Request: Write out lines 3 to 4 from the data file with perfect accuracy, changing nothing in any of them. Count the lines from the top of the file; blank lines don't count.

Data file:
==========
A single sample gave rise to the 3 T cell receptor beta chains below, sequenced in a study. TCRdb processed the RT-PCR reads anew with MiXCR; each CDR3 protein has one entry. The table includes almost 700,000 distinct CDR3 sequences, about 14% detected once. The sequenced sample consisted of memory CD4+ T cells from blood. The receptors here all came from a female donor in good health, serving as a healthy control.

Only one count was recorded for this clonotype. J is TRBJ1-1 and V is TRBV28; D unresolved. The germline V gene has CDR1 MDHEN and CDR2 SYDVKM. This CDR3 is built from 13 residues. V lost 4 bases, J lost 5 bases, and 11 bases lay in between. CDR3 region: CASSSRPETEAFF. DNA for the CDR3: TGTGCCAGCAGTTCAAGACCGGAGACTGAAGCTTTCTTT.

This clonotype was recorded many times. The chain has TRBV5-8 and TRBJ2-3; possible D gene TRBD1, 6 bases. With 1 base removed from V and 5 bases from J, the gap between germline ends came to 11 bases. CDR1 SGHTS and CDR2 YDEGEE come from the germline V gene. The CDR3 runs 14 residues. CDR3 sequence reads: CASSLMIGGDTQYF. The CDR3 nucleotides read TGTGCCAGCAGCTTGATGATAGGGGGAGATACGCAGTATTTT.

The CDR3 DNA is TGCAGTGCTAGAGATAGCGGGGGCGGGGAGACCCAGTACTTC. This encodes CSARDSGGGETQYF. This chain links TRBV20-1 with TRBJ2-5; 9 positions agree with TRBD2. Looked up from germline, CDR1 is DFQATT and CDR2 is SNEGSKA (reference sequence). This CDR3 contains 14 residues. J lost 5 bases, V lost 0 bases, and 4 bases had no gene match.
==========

This clonotype was recorded many times. The chain has TRBV5-8 and TRBJ2-3; possible D gene TRBD1, 6 bases. With 1 base removed from V and 5 bases from J, the gap between germline ends came to 11 bases. CDR1 SGHTS and CDR2 YDEGEE come from the germline V gene. The CDR3 runs 14 residues. CDR3 sequence reads: CASSLMIGGDTQYF. The CDR3 nucleotides read TGTGCCAGCAGCTTGATGATAGGGGGAGATACGCAGTATTTT.

The CDR3 DNA is TGCAGTGCTAGAGATAGCGGGGGCGGGGAGACCCAGTACTTC. This encodes CSARDSGGGETQYF. This chain links TRBV20-1 with TRBJ2-5; 9 positions agree with TRBD2. Looked up from germline, CDR1 is DFQATT and CDR2 is SNEGSKA (reference sequence). This CDR3 contains 14 residues. J lost 5 bases, V lost 0 bases, and 4 bases had no gene match.